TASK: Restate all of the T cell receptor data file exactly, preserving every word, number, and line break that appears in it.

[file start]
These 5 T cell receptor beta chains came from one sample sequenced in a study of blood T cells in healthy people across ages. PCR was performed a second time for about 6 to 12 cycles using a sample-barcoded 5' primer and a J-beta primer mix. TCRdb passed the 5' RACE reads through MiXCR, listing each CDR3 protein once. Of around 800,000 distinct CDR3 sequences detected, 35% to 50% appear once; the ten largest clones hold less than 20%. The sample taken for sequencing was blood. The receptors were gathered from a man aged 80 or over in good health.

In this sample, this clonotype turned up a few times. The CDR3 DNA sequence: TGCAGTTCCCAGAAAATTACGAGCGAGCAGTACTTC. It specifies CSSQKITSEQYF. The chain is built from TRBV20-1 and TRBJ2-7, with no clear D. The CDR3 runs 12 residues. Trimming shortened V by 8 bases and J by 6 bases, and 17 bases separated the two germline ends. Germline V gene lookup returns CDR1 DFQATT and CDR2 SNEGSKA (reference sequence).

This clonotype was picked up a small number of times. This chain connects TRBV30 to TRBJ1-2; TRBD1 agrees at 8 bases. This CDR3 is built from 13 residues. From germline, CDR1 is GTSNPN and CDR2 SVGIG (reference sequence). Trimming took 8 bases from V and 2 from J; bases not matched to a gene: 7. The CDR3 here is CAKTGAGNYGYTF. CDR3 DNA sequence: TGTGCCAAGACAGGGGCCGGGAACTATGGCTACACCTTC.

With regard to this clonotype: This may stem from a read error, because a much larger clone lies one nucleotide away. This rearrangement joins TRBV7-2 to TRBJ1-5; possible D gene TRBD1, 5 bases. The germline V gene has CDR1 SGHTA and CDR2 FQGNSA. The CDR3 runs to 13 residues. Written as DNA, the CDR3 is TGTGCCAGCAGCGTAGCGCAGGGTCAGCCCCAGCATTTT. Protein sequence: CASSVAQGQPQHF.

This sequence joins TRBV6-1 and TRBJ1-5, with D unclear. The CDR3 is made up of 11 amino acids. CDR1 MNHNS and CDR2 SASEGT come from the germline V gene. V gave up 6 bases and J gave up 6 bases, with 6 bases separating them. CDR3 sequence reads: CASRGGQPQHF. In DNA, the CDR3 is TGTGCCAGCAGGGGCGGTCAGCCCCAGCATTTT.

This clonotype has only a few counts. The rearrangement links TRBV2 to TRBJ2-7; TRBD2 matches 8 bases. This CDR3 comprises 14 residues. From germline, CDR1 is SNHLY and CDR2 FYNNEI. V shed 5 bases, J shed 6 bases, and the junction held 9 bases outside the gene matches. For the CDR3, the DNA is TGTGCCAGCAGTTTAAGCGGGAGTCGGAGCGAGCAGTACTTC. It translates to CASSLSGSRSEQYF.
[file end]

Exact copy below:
These 5 T cell receptor beta chains came from one sample sequenced in a study of blood T cells in healthy people across ages. PCR was performed a second time for about 6 to 12 cycles using a sample-barcoded 5' primer and a J-beta primer mix. TCRdb passed the 5' RACE reads through MiXCR, listing each CDR3 protein once. Of around 800,000 distinct CDR3 sequences detected, 35% to 50% appear once; the ten largest clones hold less than 20%. The sample taken for sequencing was blood. The receptors were gathered from a man aged 80 or over in good health.

In this sample, this clonotype turned up a few times. The CDR3 DNA sequence: TGCAGTTCCCAGAAAATTACGAGCGAGCAGTACTTC. It specifies CSSQKITSEQYF. The chain is built from TRBV20-1 and TRBJ2-7, with no clear D. The CDR3 runs 12 residues. Trimming shortened V by 8 bases and J by 6 bases, and 17 bases separated the two germline ends. Germline V gene lookup returns CDR1 DFQATT and CDR2 SNEGSKA (reference sequence).

This clonotype was picked up a small number of times. This chain connects TRBV30 to TRBJ1-2; TRBD1 agrees at 8 bases. This CDR3 is built from 13 residues. From germline, CDR1 is GTSNPN and CDR2 SVGIG (reference sequence). Trimming took 8 bases from V and 2 from J; bases not matched to a gene: 7. The CDR3 here is CAKTGAGNYGYTF. CDR3 DNA sequence: TGTGCCAAGACAGGGGCCGGGAACTATGGCTACACCTTC.

With regard to this clonotype: This may stem from a read error, because a much larger clone lies one nucleotide away. This rearrangement joins TRBV7-2 to TRBJ1-5; possible D gene TRBD1, 5 bases. The germline V gene has CDR1 SGHTA and CDR2 FQGNSA. The CDR3 runs to 13 residues. Written as DNA, the CDR3 is TGTGCCAGCAGCGTAGCGCAGGGTCAGCCCCAGCATTTT. Protein sequence: CASSVAQGQPQHF.

This sequence joins TRBV6-1 and TRBJ1-5, with D unclear. The CDR3 is made up of 11 amino acids. CDR1 MNHNS and CDR2 SASEGT come from the germline V gene. V gave up 6 bases and J gave up 6 bases, with 6 bases separating them. CDR3 sequence reads: CASRGGQPQHF. In DNA, the CDR3 is TGTGCCAGCAGGGGCGGTCAGCCCCAGCATTTT.

This clonotype has only a few counts. The rearrangement links TRBV2 to TRBJ2-7; TRBD2 matches 8 bases. This CDR3 comprises 14 residues. From germline, CDR1 is SNHLY and CDR2 FYNNEI. V shed 5 bases, J shed 6 bases, and the junction held 9 bases outside the gene matches. For the CDR3, the DNA is TGTGCCAGCAGTTTAAGCGGGAGTCGGAGCGAGCAGTACTTC. It translates to CASSLSGSRSEQYF.